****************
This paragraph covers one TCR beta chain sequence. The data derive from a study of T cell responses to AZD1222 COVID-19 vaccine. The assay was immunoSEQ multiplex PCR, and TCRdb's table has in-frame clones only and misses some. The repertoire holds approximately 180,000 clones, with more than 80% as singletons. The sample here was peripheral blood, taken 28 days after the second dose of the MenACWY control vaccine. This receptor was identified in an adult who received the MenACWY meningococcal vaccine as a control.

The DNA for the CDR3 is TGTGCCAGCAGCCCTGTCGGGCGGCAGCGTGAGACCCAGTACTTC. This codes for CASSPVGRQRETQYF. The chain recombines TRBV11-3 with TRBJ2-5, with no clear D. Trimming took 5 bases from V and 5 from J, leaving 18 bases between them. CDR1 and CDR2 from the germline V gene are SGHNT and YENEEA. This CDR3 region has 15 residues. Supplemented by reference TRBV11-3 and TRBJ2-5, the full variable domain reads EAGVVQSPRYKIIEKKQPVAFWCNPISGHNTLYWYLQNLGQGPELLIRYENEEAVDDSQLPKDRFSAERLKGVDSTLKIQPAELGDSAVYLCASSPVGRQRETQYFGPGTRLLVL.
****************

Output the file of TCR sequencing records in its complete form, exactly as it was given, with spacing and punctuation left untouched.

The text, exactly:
This paragraph covers one TCR beta chain sequence. The data derive from a study of T cell responses to AZD1222 COVID-19 vaccine. The assay was immunoSEQ multiplex PCR, and TCRdb's table has in-frame clones only and misses some. The repertoire holds approximately 180,000 clones, with more than 80% as singletons. The sample here was peripheral blood, taken 28 days after the second dose of the MenACWY control vaccine. This receptor was identified in an adult who received the MenACWY meningococcal vaccine as a control.

The DNA for the CDR3 is TGTGCCAGCAGCCCTGTCGGGCGGCAGCGTGAGACCCAGTACTTC. This codes for CASSPVGRQRETQYF. The chain recombines TRBV11-3 with TRBJ2-5, with no clear D. Trimming took 5 bases from V and 5 from J, leaving 18 bases between them. CDR1 and CDR2 from the germline V gene are SGHNT and YENEEA. This CDR3 region has 15 residues. Supplemented by reference TRBV11-3 and TRBJ2-5, the full variable domain reads EAGVVQSPRYKIIEKKQPVAFWCNPISGHNTLYWYLQNLGQGPELLIRYENEEAVDDSQLPKDRFSAERLKGVDSTLKIQPAELGDSAVYLCASSPVGRQRETQYFGPGTRLLVL.